When I left my training site to go to Ujar, my last day with my host family was spent overstuffing my suitcases and bags will my stuff, so I could actually make it to site in one trip. I remember my host mom standing in my doorway and watching me try to get everything straightened up before I left their house for good. Since I had displaced my host sister by staying with them, I turned to her and jokingly said “Hey, at least now you’ll have your room back.” Immediately, she started to tear up and said to me, “You are my son. I love you and we will all miss you.” Soon after, I finished packing and she and a neighbor helped me carry my bags to the bus that would eventually get me to Ujar. This was September 12th, 2007.
It wasn’t until this Thanksgiving weekend that I got a chance to go back to visit them. This year, they are hosting a new trainee, Kathy, and after a hub day, I went back to my hold house in Shirvan, and got to catch up with Frangis, Evas, Sevinj, and Gunay (mom, pop, and two sisters for those of you keeping score at home). Kathy had mentioned to me how they would always talk about me (which I would find totally annoying) and that they would really love to see me.
I had a great time catching up with them. It couldn’t have gone better. Not only was it nice to simply see them and just sit around in the old house, but it also gave me a chance to realize how far I’ve come in this journey.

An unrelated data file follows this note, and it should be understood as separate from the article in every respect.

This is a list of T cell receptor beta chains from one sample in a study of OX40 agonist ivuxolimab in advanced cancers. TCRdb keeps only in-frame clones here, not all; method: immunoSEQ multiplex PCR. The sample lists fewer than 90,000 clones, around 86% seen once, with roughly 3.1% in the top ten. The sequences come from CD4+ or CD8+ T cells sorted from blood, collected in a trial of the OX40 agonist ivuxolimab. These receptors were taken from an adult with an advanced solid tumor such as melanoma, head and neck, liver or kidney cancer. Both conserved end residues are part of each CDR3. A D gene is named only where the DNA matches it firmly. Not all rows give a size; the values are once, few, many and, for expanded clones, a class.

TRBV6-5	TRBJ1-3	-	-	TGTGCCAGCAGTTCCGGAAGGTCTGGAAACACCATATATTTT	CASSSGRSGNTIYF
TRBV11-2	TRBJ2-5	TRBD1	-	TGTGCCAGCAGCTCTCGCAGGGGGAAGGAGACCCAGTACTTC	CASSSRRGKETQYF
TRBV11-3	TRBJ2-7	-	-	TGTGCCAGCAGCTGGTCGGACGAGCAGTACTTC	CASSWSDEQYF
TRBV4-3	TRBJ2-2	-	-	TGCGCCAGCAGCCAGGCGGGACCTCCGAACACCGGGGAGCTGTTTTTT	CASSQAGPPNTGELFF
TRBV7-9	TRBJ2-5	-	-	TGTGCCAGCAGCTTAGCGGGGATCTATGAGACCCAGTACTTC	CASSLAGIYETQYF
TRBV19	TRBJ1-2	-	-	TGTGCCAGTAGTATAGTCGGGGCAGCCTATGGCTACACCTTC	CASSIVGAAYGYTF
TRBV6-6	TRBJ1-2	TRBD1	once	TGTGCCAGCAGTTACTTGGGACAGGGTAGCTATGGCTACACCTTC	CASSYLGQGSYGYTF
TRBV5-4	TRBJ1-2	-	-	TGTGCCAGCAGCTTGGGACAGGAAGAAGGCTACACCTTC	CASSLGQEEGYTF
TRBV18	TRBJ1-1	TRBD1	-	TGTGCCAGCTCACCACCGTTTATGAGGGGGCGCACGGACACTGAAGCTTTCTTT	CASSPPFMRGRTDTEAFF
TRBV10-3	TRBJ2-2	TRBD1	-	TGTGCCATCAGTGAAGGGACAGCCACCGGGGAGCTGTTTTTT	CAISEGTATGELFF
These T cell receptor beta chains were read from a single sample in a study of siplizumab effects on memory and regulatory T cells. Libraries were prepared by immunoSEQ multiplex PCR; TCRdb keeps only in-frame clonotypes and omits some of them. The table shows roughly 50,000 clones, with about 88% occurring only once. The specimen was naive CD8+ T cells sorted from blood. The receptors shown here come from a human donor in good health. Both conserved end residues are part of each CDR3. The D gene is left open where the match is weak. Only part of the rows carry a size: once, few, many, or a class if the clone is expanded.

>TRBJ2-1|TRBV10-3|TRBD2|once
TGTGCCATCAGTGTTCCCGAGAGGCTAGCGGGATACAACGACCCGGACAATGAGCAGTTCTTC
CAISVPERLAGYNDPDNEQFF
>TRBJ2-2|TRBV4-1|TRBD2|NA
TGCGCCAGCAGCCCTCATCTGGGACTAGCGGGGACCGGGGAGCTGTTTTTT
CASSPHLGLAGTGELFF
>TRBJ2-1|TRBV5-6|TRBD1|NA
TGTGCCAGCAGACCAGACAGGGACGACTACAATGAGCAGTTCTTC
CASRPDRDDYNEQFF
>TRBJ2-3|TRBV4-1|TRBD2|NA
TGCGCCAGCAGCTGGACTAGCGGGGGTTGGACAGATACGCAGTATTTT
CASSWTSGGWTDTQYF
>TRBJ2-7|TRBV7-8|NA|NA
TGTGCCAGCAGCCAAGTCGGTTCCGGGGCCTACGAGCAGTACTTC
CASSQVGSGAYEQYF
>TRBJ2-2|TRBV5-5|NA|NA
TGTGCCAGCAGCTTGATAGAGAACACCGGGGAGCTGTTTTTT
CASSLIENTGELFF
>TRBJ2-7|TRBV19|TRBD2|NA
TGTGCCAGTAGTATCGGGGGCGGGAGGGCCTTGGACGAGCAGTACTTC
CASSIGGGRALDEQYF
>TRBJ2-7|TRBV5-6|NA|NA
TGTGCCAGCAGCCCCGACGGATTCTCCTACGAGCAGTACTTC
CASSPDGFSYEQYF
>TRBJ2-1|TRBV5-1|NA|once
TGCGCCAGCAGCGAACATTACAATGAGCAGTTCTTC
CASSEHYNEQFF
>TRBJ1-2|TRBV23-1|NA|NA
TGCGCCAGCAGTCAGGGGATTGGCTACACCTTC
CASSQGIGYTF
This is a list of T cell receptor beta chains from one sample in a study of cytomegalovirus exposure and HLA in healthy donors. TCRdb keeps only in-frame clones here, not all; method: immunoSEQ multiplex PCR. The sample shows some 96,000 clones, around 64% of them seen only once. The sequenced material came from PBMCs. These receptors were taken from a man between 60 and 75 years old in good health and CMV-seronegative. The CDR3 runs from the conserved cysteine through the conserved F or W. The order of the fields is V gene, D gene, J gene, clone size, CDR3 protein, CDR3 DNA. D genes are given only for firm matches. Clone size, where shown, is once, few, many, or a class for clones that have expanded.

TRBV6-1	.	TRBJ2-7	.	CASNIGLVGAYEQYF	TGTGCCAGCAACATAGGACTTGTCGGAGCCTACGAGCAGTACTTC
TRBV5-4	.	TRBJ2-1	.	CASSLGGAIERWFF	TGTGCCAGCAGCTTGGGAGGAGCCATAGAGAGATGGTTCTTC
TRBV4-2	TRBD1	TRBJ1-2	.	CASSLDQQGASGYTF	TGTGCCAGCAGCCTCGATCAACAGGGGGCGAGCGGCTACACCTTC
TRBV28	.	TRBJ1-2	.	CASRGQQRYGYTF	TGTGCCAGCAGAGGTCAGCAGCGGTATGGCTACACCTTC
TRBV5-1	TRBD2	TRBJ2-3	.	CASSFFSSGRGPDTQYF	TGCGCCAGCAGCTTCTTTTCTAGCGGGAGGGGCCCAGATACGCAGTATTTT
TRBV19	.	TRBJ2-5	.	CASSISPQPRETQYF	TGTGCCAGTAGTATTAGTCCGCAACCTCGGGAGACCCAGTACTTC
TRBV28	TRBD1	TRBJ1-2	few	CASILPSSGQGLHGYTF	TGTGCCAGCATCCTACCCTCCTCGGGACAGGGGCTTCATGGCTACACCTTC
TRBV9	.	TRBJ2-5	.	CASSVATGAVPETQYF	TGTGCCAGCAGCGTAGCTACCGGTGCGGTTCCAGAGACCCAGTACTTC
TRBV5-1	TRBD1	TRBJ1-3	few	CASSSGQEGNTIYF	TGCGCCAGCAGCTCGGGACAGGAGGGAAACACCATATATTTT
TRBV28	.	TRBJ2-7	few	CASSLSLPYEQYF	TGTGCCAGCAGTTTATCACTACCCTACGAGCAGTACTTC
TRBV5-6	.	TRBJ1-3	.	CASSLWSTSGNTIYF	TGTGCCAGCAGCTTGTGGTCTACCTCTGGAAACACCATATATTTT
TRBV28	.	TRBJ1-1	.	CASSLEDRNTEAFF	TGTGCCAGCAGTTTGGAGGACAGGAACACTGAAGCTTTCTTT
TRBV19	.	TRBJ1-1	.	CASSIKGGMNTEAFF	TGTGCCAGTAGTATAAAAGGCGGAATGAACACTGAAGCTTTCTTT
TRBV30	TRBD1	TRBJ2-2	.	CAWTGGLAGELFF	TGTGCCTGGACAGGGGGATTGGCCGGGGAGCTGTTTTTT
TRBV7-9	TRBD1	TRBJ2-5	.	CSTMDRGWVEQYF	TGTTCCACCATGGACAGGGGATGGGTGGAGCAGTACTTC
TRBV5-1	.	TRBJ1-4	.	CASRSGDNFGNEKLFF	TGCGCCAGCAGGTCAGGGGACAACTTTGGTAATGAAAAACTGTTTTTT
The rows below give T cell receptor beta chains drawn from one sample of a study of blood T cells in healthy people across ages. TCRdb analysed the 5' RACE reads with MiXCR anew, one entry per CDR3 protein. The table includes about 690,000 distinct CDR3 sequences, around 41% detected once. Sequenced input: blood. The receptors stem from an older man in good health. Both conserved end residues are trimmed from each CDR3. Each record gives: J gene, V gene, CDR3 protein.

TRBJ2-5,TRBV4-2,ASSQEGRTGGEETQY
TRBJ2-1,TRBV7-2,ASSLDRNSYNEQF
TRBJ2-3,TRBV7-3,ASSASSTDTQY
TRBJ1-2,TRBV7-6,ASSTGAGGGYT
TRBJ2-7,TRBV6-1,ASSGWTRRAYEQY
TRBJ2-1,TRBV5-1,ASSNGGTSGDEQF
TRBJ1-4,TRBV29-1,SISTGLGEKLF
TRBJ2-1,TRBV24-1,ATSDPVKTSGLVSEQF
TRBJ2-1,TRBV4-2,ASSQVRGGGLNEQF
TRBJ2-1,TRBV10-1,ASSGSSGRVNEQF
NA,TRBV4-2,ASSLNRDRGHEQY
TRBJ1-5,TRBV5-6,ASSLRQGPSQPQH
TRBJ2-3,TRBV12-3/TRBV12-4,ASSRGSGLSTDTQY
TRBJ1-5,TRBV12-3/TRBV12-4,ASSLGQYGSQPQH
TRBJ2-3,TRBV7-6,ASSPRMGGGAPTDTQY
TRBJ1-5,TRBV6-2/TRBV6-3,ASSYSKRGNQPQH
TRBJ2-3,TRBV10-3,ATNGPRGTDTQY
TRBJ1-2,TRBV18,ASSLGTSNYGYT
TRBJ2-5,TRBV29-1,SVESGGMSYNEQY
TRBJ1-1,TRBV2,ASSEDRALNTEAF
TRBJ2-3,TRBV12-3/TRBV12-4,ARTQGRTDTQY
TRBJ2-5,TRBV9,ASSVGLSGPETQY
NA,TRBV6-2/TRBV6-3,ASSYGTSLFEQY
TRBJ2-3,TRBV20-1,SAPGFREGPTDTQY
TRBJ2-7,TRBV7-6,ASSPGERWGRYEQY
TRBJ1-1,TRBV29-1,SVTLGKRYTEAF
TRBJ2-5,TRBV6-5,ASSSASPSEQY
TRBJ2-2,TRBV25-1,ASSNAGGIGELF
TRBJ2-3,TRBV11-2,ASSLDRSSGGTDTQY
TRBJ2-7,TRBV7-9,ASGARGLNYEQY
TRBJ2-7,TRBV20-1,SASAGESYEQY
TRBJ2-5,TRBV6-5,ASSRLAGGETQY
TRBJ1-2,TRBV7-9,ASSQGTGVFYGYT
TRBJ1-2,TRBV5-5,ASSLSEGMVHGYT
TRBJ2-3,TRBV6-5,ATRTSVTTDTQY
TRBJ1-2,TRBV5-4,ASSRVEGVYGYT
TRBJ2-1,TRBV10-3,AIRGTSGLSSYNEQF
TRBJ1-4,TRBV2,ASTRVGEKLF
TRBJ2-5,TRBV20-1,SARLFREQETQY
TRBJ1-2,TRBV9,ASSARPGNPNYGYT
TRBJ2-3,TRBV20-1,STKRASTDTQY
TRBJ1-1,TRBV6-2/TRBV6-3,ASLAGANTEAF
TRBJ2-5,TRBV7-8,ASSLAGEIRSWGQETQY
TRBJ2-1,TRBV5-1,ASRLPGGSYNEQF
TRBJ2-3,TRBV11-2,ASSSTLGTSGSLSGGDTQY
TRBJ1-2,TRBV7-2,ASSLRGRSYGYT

The most obvious difference between me when I lived there and me now, is that I can actually speak Azeri now. I felt like I was alright with it when I left training, but it’s a totally different story now. I remember the first time I sat down in the kitchen and had tea with my host mom and host dad. I couldn’t say a word of Azeri besides salam, and we struggled through our introductions with a poorly-informed dictionary. This time, I could not only express my ideas to them, but we really got into some of the intricate differences between our cultures.
One conversation I have pretty frequently with Azerbaijanis is the fact that it is common for Americans to move out of their parents house around the time they finish high school, but before they get married. Often times, it is difficult for people to understand that you can love your parents but still want to go out and live on your own. At the same time, a lot of people have simply said “What mother would allow that?” This conversation came up with my old host mom, Franges.
She told me, “But if my children aren’t here, and they are off doing whatever they want, how will I know they are safe and not getting in to trouble?” I mentioned that in America (and here too, but not in the same way at all) people try to show their kids what is right and what is wrong, and after a certain point, what they do is up to them. “Also,” I mentioned to her, “if I had to stay with my parents until I was married and couldn’t live anywhere else, I never would have come to Azerbaijan and met you.” She saw the point, and we agreed to disagree.
Along with how nice and generous they were toward me, it also made me realize how uncomfortable and uninterested me host family in Ujar was. Every family is going to be different, and of course every situation is going to present its own share of problems, but I realized how my old host family really was great people. It’s the kind of relationship I’ll always remember, and I hope they will remember me for a little while, too. Still, visiting them and seeing a glimpse of the life I used to live made me reconfirm a couple beliefs that I think were pretty strong anyway: They are a great family and I’m glad I live alone.